The Female Quotient and WeWork hosted a nonpartisan Women in Politics Dinner in New York City to amplify the need for equal representation and gender equality in government. Shelley Zalis moderated a panel with Congresswoman Colleen Hanabusa (Hawaii), Congresswoman Mia Love (Utah), and Congresswomen Grace Meng (New York).

Why We Need More Women in Politics: Advice From United States Congresswomen

The Female Quotient and WeWork hosted the Women in Politics Dinner to amplify the need for equal representation in government.
The Female Quotient and WeWork hosted the Women in Politics Dinner to amplify the need for equality in government.

Women make up roughly 51 percent of the population, yet only 20% of Congress is made up of women. The Female Quotient and WeWork hosted a Women in Politics Dinner in New York City to amplify the need for equal representation. Having a Congress that more accurately reflects the population will help push legislation forward to better reflect our wants and needs, from supporting equal pay to advocating for mandatory parental leave to greater protection against sexual harassment.

Shelley Zalis moderating panel with Congresswomen Colleen Hanabusa, Mia Love and Grace Meng at the Women in Politics Dinner at WeWork in New York City.
Shelley Zalis of The Female Quotient moderating a panel with Congresswomen at the Women in Politics Dinner at WeWork in New York City.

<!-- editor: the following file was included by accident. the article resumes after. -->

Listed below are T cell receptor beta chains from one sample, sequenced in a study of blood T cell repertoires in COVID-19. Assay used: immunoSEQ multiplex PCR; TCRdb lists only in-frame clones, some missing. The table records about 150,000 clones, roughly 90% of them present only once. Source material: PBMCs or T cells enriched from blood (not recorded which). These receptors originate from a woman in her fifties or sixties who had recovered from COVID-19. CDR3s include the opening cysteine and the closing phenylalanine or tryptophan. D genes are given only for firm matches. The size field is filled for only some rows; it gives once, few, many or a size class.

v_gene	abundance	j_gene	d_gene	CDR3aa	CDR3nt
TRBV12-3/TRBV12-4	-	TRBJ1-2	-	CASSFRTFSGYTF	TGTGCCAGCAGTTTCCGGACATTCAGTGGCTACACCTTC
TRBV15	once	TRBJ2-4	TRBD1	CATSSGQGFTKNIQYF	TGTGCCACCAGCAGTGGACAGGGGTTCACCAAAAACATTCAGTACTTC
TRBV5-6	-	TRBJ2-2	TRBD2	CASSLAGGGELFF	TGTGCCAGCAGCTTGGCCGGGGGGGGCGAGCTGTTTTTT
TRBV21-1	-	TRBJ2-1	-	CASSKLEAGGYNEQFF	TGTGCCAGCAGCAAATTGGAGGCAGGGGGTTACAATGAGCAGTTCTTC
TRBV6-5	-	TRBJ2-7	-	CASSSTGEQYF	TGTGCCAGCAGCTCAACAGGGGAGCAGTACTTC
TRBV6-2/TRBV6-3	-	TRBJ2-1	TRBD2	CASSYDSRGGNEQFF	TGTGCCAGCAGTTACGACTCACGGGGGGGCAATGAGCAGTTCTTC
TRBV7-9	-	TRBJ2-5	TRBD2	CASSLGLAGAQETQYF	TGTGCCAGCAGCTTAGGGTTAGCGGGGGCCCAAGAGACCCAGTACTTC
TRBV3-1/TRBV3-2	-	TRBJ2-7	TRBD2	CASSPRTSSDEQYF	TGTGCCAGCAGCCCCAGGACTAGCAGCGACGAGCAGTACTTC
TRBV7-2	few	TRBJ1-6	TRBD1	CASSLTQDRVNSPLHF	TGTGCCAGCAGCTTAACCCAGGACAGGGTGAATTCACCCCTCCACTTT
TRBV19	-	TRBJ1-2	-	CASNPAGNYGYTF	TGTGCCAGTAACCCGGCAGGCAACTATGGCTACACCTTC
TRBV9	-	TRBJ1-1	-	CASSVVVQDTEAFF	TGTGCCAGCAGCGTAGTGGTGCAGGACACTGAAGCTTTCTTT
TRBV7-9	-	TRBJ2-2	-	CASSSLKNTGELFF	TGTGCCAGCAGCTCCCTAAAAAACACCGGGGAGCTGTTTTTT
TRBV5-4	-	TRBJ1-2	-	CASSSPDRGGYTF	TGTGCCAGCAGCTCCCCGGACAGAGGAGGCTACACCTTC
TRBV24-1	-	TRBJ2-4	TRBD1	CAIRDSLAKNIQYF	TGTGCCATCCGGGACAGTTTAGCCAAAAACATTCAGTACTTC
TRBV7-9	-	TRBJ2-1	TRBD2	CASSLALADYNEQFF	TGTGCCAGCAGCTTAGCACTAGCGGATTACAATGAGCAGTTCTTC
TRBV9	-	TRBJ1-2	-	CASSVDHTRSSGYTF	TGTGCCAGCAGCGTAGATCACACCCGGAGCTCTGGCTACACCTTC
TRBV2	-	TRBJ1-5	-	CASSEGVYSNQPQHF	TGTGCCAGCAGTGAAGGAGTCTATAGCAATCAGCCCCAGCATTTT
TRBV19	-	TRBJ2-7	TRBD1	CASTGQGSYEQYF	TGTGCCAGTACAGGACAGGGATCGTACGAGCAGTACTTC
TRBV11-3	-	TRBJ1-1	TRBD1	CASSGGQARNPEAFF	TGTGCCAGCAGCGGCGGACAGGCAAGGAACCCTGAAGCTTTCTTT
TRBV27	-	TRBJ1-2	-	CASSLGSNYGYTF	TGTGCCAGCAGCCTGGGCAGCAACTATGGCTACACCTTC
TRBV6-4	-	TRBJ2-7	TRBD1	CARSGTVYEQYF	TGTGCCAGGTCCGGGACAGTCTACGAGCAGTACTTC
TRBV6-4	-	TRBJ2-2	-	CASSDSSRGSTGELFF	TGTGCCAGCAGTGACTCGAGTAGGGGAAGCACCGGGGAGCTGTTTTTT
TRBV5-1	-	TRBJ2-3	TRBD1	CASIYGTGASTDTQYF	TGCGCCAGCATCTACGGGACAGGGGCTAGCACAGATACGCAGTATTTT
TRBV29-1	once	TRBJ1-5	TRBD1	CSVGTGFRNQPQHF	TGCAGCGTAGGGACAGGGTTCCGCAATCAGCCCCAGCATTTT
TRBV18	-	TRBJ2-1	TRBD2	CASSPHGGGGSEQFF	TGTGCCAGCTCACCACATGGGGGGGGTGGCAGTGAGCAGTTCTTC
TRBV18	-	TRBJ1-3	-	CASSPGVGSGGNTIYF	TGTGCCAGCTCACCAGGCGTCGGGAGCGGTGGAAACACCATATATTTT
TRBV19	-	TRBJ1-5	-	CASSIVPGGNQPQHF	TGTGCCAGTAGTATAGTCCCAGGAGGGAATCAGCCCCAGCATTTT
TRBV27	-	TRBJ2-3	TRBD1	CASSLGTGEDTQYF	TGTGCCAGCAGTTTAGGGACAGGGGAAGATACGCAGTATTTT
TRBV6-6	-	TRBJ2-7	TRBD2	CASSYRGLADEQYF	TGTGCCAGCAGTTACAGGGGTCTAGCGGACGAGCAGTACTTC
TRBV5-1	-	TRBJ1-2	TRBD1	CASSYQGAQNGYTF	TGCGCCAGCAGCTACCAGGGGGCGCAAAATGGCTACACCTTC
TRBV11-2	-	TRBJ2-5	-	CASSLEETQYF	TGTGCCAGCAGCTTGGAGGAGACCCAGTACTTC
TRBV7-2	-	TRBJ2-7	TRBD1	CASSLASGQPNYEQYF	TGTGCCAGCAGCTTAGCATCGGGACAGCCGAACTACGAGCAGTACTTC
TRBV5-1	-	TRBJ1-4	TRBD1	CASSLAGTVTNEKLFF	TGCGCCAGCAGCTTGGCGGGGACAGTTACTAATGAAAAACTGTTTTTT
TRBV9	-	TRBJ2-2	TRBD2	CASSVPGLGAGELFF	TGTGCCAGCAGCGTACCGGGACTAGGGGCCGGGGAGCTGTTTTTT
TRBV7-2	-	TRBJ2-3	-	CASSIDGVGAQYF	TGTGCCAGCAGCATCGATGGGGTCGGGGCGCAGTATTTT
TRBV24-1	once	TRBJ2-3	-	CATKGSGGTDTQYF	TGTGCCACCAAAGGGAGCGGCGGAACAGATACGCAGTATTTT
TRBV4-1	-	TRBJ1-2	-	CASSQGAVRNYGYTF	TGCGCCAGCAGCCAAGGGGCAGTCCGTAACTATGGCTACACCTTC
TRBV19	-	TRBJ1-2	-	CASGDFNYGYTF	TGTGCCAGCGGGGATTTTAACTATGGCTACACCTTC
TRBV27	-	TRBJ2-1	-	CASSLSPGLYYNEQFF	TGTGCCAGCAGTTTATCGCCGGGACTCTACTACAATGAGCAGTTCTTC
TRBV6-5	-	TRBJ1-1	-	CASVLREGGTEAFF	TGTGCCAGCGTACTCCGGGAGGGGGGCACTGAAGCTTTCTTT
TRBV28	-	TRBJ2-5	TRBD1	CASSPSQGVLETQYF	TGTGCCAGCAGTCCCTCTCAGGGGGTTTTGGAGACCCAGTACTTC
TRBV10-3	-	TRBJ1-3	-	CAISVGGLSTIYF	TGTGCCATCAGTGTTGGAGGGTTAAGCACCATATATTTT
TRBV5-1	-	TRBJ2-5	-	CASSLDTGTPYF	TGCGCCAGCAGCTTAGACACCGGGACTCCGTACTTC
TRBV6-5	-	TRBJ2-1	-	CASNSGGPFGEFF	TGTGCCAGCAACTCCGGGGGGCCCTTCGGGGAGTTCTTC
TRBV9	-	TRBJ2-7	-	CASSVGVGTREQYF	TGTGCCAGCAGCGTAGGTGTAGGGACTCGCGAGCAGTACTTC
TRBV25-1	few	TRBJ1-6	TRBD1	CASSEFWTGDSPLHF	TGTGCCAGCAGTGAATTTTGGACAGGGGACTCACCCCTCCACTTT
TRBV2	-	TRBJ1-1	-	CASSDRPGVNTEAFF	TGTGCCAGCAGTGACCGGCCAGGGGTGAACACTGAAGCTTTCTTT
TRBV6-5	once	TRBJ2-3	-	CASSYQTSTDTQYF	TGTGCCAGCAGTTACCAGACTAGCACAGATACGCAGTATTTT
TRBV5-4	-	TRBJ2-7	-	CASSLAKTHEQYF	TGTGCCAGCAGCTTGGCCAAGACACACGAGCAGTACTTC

Shelley Zalis, CEO of The Female Quotient, sat down with Congresswoman Colleen Hanabusa (Hawaii), Congresswoman Mia Love (Utah), and Congresswomen Grace Meng (New York) to talk about their paths to politics, how to get more women to run, and strategies for shifting mindsets.

SZ: We say when you put women in any equation, the equation gets better. What’s your one wish for women to help balance the gender equation?

“What would be a dream come true is if each and every one of us can inspire one person to either run for office or be politically active in any way that they can. Also, I wish for awareness on the part of women that you can make a difference. Finally, women, please do not be hard on other women. We tend to be hardest on ourselves, but we have to stop that and encourage and support each other to help the next generation feel empowered.”

~Congresswoman Colleen Hanabusa

“As women, too many times we think we don’t have what it takes. Let me tell you, you have what it takes and then some! We all have unique gifts, experiences, and talents. And they’re meant to be used for the betterment of society. You have an obligation and a responsibility to be able to use those gifts so that you can help…If I had one wish, I hope that you say yes and don’t let opportunities pass you by, because you each have something to offer.”

~Congresswoman Mia Love

 

SZ: As women, how do you work to help advance initiatives within a divided political environment?

“I think sometimes the media doesn’t adequately cover the many instances when we do work together on bipartisan issues…On both sides of the aisle, we care about our constituents. Often times, we have a lot more in common than we have differences.”